The Center for Green Schools and its partners at UndauntedK12 are releasing guidance for schools, “Five Guiding Principles: How Schools Can Use American Rescue Plan Funding to Ensure Healthy, Resilient Facilities for Students and Reduce Energy Costs and Emissions,” regarding how COVID-19 relief funding can be used to repair and improve school buildings.
Between the relief bill passed in December and the American Rescue Plan passed on March 11, the federal government has approved $176 billion in emergency COVID-19 relief aid for K–12 schools. USGBC was among several groups that successfully advocated for the inclusion of facilities-related expenses as an allowable use of funds in these two bills. The funding headed to schools represents an enormous opportunity to support student needs during the ongoing pandemic and to address persistent inequities.
The one-time nature of these funds makes them an excellent fit for durable investments in facilities that will provide long-term health benefits and financial savings. If we can help schools make smart decisions about facilities repairs and improvements now, they can spend less on operations and utilities and stretch their dollars further in the years to come.
For that reason, we joined with UndauntedK12 to publish this guidance, which provides useful, actionable information for school districts as they consider how to use these relief funds to meet local needs. The resource identifies examples of school facility improvements, as well as curriculum and training that both align with allowed uses and provide long-term benefits.
School district staff around the country have been tapping into limited maintenance and operations funding to make the patchwork repairs and upgrades that are necessary to open schools during the COVID-19 pandemic. School buildings, in general, were ill-prepared to handle the demands of this moment. The 2016 State of Our Schools report, published by the Center and its partners, illustrated that schools are getting only about two-thirds of the annual investment they need to stay in good repair and meet modern educational needs. An estimated 41% of school districts need to update or replace HVAC systems in at least half of their schools, according to a June 2020 report from the U.S. Government Accountability Office.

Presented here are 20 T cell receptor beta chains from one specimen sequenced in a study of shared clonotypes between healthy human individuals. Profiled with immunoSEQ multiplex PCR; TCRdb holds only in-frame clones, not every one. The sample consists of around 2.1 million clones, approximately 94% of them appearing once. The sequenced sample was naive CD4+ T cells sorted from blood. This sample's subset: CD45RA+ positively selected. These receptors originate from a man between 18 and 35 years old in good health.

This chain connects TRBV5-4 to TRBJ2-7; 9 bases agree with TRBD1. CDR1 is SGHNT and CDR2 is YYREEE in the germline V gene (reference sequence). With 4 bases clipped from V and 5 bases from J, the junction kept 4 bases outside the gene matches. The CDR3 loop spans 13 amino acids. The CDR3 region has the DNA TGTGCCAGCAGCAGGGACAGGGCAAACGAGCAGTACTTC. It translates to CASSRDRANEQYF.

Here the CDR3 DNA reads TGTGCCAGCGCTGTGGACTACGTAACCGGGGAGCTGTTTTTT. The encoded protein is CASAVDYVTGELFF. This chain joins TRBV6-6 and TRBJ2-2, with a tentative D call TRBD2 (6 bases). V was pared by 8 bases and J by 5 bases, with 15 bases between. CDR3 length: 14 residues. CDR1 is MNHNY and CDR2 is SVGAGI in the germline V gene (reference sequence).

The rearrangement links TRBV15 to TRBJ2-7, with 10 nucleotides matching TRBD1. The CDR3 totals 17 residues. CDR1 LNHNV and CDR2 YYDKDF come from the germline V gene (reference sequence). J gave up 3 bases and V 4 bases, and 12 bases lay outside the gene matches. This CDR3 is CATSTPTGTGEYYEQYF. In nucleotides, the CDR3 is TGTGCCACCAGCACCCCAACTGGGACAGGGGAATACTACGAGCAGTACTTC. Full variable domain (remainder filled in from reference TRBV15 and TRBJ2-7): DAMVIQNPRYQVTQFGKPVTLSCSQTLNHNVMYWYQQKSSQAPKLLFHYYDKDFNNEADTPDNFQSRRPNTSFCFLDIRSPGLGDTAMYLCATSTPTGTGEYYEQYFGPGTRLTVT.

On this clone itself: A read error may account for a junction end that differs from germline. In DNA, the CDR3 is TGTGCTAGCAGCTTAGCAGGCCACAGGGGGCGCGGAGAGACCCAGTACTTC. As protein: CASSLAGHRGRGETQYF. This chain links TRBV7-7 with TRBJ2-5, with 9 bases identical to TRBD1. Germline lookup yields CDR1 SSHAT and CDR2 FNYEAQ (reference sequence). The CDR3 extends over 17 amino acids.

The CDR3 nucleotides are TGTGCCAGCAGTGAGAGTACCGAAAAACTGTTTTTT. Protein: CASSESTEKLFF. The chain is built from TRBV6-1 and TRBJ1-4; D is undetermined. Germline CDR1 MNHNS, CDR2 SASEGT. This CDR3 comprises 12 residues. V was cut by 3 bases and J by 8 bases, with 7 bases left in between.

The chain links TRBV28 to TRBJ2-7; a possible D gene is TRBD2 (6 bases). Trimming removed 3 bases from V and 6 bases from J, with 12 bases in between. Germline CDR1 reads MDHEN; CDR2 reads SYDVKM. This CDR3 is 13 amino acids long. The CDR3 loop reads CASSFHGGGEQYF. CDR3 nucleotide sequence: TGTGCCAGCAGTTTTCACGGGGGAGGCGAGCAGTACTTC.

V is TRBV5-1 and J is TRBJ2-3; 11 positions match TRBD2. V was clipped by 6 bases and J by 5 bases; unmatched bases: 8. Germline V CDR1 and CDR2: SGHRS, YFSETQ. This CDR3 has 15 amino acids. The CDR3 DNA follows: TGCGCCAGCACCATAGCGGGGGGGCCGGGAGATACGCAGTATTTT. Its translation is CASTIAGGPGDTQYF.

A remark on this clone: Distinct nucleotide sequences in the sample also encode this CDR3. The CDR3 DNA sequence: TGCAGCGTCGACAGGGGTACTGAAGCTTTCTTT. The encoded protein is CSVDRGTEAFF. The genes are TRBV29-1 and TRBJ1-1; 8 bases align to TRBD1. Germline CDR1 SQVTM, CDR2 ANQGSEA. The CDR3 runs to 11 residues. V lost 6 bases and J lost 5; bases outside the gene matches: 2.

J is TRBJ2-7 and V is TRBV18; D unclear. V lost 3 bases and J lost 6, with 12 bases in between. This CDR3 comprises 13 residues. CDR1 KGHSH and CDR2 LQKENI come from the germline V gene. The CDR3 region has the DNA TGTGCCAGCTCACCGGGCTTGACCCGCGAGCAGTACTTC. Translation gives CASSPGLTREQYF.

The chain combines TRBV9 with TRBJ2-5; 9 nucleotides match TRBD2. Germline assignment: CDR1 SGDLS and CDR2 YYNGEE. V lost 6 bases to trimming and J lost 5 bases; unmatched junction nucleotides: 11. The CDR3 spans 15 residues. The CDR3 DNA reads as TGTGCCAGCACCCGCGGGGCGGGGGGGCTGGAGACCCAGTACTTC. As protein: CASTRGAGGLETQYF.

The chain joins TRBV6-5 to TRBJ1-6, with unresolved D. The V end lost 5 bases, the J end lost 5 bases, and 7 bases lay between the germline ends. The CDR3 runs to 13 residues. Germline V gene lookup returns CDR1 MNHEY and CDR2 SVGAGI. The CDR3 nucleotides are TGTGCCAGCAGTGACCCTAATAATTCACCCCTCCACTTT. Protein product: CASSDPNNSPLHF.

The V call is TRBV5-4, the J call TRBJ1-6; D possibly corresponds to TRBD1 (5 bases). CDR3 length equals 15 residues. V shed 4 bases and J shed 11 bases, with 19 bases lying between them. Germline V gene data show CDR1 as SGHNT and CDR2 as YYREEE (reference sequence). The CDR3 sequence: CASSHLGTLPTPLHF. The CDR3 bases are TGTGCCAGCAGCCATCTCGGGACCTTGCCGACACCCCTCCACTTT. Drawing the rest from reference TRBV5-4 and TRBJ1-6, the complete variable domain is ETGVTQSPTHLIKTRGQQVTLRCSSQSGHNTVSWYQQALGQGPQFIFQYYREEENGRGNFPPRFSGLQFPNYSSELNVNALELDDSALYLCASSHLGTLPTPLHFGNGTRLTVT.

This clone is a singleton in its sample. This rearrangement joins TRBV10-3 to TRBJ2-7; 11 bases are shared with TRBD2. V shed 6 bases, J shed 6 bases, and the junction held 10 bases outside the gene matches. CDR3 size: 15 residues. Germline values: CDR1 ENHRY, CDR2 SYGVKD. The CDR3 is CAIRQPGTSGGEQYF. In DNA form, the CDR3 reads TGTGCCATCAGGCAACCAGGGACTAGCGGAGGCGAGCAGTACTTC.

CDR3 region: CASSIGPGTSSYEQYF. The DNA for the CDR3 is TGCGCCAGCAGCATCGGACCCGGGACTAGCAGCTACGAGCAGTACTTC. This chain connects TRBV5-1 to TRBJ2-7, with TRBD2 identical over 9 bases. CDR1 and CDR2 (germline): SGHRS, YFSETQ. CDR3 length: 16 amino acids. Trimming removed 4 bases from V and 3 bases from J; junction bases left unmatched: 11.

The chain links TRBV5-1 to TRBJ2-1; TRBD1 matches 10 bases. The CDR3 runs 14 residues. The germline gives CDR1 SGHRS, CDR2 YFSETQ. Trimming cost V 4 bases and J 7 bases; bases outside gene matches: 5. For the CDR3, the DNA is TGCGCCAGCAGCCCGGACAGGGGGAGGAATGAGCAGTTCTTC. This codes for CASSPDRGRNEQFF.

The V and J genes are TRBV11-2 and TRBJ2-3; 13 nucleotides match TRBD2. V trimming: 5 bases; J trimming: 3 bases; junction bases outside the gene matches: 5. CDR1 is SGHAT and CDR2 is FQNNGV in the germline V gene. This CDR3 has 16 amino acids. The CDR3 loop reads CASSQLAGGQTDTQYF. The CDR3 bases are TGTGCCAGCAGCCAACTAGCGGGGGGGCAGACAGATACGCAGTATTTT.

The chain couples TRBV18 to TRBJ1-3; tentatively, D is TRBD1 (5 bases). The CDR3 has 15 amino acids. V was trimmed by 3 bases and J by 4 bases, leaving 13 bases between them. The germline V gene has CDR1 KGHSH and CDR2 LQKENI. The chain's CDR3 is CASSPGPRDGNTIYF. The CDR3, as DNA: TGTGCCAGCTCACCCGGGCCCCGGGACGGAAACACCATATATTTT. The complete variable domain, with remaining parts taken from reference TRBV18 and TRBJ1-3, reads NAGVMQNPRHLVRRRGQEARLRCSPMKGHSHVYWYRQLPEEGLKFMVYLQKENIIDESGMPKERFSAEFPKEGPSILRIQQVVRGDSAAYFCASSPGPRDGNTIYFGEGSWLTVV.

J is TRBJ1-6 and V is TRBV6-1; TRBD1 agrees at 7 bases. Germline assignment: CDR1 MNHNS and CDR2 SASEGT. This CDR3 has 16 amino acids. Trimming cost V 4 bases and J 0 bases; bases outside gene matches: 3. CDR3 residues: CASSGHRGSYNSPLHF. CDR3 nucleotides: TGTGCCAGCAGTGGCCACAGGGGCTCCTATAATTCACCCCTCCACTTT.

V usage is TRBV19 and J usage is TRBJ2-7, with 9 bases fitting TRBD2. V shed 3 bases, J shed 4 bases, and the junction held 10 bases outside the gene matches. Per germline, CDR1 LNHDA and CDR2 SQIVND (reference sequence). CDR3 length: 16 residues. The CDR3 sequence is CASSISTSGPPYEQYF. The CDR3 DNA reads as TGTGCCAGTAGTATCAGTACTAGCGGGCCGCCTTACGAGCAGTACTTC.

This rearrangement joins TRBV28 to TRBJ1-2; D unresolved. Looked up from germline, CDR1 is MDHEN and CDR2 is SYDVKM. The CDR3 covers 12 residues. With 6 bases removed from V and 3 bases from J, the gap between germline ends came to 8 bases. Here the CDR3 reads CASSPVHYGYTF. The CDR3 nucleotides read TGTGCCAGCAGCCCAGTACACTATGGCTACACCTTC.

What’s more, research has indicated that as the percentage of students who qualify for reduced-cost lunch increases, the quality of the school building decreases, and students of color and those from lower-income households are disproportionately affected. Lower-quality school facilities are often serving low-income children, because of the dominant role of local property tax in funding school facilities.
One-time COVID-19 relief funding will not solve the longstanding underinvestment in school buildings, but it will provide welcome relief to school districts that have been using their limited funds to do unplanned repairs and upgrades to deal with the pandemic. In the current moment, as our guidance specifies, careful planning for the use of these federal relief funds on school buildings can benefit schools for years to come.
Education leaders have significant flexibility on how to spend these relief funds. The American Rescue Plan Act details 18 different uses of funds, including a broad range of school facility repairs and improvements. By investing some of the relief funds in improving school buildings, school districts have the opportunity to improve equity and health conditions and to provide long-term benefits and savings.